Welcome to the LDV NNR ringing blog, this blog is designed to share the experiences, findings and tales from a group of dedicated ringers. We specialise in conservation orientated research projects, largely focusing on wildfowl, waders, owls and birds of conservation concern, in and around the Vale of York NNR's.

NB - Whilst the purpose of this blog was initially designed to cover our nationally important wildfowl ringing activities, regular readers may have noticed the increase in posts detailing wildlife found across the valley (ranging from plants, fungi, butterflies, dragonflies & other invertebrates). Ringing posts will hopefully resume over the winter months, and will run alongside wildlife and work posts.

Monday, 16 October 2017

11/10/17 - Redwing return

Over the last few days we’ve seen, and heard, the arrival of the first of our winter thrushes, with Redwings being the first to appear, arriving in small numbers from Scandinavia. Their high pitched calls can be heard overhead during the hours of darkness as they migrate westwards, and tired and hungry flocks can often be seen chattering as they search hedgerows for berry laden bushes on which they feed. There are only a small number of birds around at the moment, but as the weather turns colder and the supply of fruit and berries becomes depleted, larger numbers will return once again to the Ings to feed on the edge of the damp meadows, taking advantage of the high numbers of earthworms and other invertebrate prey. They will then return to their breeding grounds further east from mid-March so there is plenty of time yet to see them - as always when visiting the NNR please leave any records in the log books provided, thank you.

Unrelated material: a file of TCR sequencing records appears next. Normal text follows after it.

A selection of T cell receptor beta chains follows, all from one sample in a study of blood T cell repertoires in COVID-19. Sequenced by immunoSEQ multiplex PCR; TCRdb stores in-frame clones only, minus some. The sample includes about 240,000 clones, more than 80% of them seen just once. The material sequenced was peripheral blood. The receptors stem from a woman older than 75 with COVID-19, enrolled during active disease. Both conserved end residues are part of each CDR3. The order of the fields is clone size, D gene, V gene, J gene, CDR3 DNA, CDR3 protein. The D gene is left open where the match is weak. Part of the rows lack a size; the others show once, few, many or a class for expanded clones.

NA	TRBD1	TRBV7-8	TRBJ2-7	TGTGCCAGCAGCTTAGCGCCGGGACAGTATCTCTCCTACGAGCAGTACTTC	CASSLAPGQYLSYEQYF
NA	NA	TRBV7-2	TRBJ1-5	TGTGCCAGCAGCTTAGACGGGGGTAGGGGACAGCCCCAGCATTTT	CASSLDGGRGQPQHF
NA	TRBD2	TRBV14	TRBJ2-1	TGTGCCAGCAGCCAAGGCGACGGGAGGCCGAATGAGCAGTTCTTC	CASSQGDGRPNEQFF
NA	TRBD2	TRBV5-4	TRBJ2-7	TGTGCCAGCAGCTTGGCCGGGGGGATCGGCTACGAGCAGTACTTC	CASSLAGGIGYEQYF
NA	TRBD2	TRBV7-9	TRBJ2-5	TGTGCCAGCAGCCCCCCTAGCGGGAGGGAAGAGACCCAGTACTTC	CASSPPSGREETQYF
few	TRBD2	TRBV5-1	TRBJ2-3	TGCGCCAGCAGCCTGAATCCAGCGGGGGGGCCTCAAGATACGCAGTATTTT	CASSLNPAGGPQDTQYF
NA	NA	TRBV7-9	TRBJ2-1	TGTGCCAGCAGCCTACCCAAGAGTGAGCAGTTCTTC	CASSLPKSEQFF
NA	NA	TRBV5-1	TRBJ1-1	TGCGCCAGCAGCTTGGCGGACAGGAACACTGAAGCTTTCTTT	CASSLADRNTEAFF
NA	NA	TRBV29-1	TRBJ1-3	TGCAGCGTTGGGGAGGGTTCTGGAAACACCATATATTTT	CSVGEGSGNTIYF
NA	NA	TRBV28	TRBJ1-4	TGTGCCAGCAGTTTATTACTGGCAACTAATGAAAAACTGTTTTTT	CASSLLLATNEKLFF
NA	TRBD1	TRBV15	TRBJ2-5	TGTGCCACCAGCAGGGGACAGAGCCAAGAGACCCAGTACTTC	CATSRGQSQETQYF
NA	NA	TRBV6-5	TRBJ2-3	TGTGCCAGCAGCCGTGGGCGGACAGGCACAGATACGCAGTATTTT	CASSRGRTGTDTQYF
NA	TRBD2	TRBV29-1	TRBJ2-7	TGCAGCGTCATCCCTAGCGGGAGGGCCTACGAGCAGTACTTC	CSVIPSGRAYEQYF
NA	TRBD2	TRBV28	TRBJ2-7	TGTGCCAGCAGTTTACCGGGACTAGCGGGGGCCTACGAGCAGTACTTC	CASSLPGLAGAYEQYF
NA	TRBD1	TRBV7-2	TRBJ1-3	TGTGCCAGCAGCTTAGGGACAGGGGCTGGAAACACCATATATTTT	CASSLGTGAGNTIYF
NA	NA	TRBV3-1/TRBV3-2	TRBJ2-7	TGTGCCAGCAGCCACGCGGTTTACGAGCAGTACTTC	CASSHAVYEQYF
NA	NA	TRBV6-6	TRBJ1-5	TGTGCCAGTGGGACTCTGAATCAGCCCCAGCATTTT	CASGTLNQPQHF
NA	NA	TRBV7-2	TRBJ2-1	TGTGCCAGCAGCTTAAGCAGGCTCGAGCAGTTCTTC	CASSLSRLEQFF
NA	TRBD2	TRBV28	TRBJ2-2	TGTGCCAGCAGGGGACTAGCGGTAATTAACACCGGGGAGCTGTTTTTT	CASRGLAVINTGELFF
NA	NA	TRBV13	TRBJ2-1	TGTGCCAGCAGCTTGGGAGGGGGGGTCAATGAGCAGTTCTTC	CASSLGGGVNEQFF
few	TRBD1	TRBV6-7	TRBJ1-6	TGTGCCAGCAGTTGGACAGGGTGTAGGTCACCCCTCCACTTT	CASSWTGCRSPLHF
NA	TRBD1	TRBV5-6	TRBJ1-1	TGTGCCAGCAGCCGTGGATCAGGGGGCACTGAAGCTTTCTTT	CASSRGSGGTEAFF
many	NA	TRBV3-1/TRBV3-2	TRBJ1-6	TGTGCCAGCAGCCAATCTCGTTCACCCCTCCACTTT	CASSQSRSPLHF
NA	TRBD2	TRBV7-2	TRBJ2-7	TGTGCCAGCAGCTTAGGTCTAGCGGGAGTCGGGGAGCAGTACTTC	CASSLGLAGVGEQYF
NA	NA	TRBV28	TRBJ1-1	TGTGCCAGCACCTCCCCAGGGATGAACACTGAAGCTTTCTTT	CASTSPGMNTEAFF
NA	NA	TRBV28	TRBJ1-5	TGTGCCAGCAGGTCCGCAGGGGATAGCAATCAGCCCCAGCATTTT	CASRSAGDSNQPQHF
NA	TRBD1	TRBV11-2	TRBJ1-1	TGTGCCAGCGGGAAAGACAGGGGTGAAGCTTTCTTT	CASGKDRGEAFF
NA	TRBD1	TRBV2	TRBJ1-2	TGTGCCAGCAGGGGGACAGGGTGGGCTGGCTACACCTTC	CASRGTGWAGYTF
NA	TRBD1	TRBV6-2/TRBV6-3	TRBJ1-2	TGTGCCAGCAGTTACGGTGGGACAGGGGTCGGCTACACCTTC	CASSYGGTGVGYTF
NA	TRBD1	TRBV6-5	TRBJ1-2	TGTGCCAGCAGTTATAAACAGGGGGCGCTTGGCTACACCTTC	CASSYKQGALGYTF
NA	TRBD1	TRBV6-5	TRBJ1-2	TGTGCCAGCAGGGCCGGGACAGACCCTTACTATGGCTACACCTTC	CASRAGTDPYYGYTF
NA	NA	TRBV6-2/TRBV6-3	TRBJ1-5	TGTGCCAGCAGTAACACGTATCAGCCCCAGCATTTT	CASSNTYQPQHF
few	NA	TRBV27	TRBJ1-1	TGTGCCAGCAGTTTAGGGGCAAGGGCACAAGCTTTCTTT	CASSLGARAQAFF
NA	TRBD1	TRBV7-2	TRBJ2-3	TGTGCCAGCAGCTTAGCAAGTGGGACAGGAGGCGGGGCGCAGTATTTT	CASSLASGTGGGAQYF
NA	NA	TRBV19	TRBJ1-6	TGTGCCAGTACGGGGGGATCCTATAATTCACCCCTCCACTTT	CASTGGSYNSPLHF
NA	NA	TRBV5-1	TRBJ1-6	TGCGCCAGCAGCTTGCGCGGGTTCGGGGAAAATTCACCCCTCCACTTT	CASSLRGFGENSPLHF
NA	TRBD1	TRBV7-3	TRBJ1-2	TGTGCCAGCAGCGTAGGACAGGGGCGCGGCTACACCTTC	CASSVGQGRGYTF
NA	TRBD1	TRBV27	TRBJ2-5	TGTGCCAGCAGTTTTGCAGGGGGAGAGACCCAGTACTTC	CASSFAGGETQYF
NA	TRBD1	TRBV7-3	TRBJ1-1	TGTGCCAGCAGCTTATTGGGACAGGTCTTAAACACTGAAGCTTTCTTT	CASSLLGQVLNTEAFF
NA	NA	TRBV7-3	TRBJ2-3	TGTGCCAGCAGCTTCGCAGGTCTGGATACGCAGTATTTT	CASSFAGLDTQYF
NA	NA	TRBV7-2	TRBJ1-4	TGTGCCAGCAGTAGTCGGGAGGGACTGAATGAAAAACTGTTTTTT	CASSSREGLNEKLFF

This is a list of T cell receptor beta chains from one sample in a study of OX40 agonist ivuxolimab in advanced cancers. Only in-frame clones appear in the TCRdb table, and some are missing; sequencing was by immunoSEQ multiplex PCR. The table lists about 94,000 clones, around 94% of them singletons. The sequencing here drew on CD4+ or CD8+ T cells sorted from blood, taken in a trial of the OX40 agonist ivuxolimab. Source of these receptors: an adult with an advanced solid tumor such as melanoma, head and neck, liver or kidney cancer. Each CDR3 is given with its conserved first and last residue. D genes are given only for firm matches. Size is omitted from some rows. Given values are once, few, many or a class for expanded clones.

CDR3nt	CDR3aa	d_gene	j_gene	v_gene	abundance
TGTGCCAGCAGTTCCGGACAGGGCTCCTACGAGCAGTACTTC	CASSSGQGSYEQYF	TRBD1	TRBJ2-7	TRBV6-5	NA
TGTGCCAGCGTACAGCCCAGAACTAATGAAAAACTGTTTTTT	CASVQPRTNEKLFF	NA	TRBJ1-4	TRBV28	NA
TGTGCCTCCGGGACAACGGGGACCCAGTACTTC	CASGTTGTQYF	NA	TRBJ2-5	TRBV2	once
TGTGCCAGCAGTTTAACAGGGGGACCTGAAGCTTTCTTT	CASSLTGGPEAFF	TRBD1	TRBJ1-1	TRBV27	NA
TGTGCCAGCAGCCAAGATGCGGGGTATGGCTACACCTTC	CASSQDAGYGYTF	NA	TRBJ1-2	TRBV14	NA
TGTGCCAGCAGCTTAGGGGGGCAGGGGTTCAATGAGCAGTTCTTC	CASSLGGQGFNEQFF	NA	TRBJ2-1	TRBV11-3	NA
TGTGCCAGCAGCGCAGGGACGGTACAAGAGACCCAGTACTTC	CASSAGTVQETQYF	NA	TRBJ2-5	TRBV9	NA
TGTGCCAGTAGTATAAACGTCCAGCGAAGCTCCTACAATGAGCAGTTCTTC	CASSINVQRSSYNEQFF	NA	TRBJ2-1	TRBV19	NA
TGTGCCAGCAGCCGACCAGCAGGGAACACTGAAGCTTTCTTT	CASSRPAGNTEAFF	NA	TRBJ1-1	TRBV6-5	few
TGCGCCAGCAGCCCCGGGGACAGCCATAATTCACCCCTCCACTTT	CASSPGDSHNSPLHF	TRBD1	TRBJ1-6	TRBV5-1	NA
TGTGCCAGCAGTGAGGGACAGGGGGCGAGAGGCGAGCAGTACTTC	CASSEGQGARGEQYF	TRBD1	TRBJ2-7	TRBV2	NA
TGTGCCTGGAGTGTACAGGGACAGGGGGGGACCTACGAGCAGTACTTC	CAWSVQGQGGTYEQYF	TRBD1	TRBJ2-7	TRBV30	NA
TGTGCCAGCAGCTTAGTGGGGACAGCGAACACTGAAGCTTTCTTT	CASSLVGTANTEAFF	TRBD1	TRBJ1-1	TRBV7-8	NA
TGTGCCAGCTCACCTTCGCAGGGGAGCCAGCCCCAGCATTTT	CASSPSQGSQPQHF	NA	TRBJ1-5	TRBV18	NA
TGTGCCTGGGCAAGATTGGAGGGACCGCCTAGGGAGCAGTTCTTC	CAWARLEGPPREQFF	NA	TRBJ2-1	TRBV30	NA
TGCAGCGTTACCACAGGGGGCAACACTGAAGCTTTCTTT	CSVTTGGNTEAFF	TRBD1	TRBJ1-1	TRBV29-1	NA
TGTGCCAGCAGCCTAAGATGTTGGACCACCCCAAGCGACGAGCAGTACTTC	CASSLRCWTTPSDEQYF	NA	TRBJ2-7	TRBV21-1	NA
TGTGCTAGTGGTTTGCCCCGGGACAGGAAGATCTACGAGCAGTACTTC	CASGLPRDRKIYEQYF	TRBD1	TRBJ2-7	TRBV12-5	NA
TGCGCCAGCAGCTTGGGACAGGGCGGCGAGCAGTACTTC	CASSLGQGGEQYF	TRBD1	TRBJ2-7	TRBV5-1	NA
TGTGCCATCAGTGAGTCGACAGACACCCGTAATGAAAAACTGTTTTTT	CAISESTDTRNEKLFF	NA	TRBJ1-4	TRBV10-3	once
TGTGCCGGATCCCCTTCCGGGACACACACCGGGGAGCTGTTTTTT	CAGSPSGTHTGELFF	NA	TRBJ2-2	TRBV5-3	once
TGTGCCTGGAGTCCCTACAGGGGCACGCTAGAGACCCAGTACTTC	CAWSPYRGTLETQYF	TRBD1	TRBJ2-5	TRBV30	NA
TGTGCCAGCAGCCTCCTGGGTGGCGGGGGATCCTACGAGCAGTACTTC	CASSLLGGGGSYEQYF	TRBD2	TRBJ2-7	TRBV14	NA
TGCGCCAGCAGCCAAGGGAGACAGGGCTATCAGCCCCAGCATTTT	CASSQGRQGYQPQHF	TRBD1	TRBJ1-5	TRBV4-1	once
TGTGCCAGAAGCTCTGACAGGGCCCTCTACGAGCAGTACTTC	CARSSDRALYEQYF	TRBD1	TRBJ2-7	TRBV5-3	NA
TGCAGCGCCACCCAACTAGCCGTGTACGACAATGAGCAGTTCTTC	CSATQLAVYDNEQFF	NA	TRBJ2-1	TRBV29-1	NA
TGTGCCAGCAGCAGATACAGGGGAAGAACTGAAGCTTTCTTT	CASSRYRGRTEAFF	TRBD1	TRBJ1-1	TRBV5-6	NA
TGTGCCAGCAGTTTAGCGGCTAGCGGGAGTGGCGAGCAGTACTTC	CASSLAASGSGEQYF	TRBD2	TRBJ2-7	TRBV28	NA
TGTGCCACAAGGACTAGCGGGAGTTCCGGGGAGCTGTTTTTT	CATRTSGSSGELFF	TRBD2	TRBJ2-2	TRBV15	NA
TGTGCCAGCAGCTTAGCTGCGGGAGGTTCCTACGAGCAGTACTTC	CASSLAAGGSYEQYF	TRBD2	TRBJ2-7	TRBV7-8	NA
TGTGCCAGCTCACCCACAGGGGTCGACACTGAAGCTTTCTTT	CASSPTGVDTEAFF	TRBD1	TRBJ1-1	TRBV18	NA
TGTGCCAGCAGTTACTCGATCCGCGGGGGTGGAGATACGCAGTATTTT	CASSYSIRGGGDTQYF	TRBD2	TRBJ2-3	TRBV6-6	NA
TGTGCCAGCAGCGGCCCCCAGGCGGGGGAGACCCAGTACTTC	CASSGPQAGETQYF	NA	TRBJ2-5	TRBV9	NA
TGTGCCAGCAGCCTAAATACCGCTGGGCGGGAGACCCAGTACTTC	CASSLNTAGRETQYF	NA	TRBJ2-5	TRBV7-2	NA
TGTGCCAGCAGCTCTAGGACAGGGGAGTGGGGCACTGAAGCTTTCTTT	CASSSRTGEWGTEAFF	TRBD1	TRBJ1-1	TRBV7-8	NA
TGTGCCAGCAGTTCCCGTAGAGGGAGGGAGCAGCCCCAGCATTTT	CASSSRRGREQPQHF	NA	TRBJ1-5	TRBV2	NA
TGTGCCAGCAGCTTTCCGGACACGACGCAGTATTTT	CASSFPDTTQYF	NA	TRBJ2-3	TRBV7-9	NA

Wednesday, 11 October 2017

09/10/17 - Beardies & Greys